Bank of America predicted the Fed will cut interest rates in the middle of 2024.
It thinks the country can achieve a soft landing next year, as well.
Still, Fed Chair Jerome Powell said the central bank is not considering rate cuts right now.
Americans could finally see some financial relief next in 2024.
On Monday, Bank of America released its outlook for the upcoming year, and following a year of cooling inflation and no recession as the US continued to recover from the pandemic, the bank predicts Americans are due for interest rate cuts beginning in the middle of 2024.
While the bank expects Americans to soon feel the impact of the Federal Reserve's interest rate hikes over the past two years, which will "ultimately weaken growth and lead to higher unemployment rates," it forecasts a soft landing, in which the country can continue to fight inflation while avoiding a severe economic downturn.
"2023 defied almost everyone's expectations: recessions that never came, rate cuts that didn't materialize, bond markets that didn't bounce, except in short-lived, vicious spurts, and rising equities that pained most investors who remained cautiously underweight," Candace Browning, head of BofA Global Research, said in a statement.
"We expect 2024 to be the year when central banks can successfully orchestrate a soft landing, though recognize that downside risks may outnumber the upside ones," she said.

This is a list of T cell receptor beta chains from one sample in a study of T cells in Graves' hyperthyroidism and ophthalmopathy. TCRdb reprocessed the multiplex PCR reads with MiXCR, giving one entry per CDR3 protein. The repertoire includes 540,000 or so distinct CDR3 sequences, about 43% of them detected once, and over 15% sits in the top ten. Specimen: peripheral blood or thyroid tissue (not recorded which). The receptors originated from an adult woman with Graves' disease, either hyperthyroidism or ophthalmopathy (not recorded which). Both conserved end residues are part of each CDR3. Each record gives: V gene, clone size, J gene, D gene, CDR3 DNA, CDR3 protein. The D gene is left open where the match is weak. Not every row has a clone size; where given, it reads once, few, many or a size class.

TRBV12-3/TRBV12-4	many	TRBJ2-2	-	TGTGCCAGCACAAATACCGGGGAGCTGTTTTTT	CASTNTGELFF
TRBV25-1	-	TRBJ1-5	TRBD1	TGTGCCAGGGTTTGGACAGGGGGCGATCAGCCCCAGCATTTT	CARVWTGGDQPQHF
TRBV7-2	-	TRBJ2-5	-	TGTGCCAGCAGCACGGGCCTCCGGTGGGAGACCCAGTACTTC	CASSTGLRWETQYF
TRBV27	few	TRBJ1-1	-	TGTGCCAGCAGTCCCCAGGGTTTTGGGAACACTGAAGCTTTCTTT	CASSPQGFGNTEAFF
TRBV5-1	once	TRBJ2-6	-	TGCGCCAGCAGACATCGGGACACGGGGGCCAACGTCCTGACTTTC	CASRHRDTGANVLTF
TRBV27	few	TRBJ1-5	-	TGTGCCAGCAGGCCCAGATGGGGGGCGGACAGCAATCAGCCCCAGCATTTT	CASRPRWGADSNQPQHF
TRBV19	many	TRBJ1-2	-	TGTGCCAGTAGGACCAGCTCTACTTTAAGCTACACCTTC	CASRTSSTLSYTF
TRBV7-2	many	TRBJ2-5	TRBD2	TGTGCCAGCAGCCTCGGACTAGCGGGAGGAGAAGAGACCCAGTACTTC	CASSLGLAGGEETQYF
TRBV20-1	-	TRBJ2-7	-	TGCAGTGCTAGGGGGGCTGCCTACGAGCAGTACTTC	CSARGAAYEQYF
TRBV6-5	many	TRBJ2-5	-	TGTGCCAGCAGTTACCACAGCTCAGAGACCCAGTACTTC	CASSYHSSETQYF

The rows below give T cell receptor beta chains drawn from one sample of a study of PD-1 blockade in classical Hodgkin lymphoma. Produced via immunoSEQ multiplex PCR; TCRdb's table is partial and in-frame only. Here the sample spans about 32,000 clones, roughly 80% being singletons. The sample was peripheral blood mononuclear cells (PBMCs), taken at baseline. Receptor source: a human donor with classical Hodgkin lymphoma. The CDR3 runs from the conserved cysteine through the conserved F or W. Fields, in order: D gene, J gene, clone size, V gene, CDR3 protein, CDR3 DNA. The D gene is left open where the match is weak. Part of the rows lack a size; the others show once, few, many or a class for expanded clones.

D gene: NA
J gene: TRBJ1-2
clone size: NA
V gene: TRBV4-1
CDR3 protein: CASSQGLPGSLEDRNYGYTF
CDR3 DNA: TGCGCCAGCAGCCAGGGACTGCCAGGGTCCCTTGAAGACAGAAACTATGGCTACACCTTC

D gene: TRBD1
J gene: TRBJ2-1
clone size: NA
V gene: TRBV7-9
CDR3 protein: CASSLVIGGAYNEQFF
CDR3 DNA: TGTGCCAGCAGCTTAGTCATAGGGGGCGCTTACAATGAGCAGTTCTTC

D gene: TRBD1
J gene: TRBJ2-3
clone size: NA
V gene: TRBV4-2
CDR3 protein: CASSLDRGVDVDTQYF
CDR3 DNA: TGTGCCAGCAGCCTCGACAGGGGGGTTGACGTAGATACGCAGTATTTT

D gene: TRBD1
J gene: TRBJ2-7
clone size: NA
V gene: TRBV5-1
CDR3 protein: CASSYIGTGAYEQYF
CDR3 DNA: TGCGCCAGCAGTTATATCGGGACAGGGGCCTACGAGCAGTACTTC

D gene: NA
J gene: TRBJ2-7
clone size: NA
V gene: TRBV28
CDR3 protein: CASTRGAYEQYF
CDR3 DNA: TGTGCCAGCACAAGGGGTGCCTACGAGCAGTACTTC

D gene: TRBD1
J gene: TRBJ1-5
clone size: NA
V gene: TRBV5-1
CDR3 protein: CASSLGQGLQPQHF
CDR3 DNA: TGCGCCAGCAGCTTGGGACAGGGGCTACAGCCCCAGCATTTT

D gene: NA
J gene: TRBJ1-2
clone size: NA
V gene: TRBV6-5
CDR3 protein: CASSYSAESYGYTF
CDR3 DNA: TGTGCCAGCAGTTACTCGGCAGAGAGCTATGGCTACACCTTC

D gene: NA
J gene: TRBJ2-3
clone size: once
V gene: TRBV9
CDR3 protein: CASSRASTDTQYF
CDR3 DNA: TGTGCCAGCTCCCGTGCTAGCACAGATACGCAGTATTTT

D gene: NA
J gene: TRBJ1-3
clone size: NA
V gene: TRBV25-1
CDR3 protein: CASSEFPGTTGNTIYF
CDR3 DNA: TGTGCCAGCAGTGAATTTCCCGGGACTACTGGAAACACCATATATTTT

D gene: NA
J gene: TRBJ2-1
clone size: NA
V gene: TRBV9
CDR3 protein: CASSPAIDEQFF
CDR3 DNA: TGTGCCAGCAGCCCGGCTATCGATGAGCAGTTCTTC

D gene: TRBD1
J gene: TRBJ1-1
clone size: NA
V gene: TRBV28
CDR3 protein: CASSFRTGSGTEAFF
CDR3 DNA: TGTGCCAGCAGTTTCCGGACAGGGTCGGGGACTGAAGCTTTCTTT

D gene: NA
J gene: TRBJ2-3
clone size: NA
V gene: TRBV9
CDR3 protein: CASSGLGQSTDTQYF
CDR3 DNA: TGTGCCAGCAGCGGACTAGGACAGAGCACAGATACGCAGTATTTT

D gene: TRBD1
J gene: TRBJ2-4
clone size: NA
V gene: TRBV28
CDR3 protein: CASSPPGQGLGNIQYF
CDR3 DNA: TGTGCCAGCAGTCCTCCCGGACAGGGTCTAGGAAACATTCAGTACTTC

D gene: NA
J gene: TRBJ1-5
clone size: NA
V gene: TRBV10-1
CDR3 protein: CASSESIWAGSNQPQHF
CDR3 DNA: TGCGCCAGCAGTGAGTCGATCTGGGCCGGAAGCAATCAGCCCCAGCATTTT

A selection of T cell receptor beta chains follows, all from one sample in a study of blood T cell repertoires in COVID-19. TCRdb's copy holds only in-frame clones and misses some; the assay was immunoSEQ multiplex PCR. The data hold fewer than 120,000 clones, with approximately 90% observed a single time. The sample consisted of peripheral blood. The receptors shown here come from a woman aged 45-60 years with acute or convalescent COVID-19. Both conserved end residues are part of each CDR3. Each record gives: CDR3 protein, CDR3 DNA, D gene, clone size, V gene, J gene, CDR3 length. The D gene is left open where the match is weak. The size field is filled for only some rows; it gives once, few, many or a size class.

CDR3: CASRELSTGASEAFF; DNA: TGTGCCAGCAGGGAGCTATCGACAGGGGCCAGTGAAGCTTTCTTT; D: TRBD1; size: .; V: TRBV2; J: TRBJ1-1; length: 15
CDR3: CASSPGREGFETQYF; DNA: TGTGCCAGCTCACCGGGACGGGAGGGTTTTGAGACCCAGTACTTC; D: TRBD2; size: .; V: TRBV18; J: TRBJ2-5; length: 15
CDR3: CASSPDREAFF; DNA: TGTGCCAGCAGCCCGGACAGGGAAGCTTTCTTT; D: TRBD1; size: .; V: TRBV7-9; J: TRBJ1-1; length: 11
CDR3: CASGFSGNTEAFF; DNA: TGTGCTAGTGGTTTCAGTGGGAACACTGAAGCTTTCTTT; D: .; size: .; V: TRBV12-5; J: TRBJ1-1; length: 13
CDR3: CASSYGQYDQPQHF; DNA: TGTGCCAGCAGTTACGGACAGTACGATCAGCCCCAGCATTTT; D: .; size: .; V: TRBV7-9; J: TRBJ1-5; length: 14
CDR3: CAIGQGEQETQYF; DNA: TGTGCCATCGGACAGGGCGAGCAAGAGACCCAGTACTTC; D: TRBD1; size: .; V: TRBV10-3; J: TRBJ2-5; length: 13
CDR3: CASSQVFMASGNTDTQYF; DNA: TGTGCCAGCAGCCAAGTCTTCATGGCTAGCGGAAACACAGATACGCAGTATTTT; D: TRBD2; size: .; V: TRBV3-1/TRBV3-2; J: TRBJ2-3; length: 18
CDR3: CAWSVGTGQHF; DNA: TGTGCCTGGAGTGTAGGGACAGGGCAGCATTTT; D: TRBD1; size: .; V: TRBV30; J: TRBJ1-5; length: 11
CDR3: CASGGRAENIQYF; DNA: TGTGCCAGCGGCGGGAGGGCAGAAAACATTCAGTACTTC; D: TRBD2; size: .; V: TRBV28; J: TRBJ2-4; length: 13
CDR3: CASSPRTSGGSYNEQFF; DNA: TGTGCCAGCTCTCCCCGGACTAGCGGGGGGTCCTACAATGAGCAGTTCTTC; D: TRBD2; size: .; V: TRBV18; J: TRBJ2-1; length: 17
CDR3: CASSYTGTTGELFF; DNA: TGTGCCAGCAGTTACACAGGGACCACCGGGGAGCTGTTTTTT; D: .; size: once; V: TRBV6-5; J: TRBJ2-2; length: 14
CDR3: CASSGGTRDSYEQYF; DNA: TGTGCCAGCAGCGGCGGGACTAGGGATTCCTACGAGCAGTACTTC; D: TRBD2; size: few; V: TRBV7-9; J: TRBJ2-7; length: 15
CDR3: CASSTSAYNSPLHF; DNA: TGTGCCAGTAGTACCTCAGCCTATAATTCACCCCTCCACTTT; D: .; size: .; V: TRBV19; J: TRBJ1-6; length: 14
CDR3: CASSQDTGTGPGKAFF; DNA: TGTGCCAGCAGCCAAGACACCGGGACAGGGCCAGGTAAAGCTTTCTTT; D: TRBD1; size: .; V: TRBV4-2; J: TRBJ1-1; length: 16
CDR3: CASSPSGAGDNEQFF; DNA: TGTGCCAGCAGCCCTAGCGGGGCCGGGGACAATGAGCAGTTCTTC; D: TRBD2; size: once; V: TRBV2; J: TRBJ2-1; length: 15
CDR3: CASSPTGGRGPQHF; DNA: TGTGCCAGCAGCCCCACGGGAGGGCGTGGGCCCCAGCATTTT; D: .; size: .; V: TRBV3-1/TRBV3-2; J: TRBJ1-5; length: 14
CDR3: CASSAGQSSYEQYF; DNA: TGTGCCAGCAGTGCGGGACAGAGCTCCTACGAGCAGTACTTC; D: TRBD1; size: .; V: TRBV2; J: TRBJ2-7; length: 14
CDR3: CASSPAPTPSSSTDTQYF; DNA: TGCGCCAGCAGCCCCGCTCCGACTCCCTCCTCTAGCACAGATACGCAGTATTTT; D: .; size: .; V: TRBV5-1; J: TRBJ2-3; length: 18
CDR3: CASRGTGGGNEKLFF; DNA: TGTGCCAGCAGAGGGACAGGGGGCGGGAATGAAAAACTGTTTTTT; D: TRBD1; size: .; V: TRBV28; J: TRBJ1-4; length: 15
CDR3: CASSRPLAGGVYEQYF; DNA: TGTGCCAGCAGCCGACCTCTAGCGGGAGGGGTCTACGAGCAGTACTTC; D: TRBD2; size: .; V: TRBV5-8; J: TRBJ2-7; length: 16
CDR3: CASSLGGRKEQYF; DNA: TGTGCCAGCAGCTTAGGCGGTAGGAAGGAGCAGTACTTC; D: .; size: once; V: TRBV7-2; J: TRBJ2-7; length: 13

Michael Gapen, the head of the bank's US Economics team, expects the first Fed rate cut to come in June and a pace of cuts around 25 basis points per quarter through the end of the year. The bank did note, however, that there is "policy uncertainty" as the presidential elections approach, and it could have implications for interest rates depending on the candidates' economic approaches.
As Insider previously reported, the point at which experts predict interest rate cuts are coming in the US vary. UBS economists predicted earlier this month that the Fed will begin cutting rats in March, while Vanguard economists forecasted rate cuts in the second half of 2024.
When it comes to the Federal Reserve itself, it doesn't think interest rate cuts should be top of Americans' minds right now. Fed Chair Jerome Powell said during the November press conference following the central bank's announcement to continue its pause on rate hikes that he's "not talking about rate cuts."
"We're still very focused on the first question, which is, have we have we achieved a stance of monetary policy that's sufficiently restrictive to bring inflation down to 2% over time sustainably? That is the question we're focusing on," Powell said.
However, Powell did acknowledge the economy is moving in the right direction. The Consumer Price Index, which measures inflation, increased 3.2% year-over-year in October, marking a decrease from the 3.7% reading a month prior. Powell said he still does not forecast a recession this year, and "the risk of doing too much versus the risk of doing too little are getting more close to balance."
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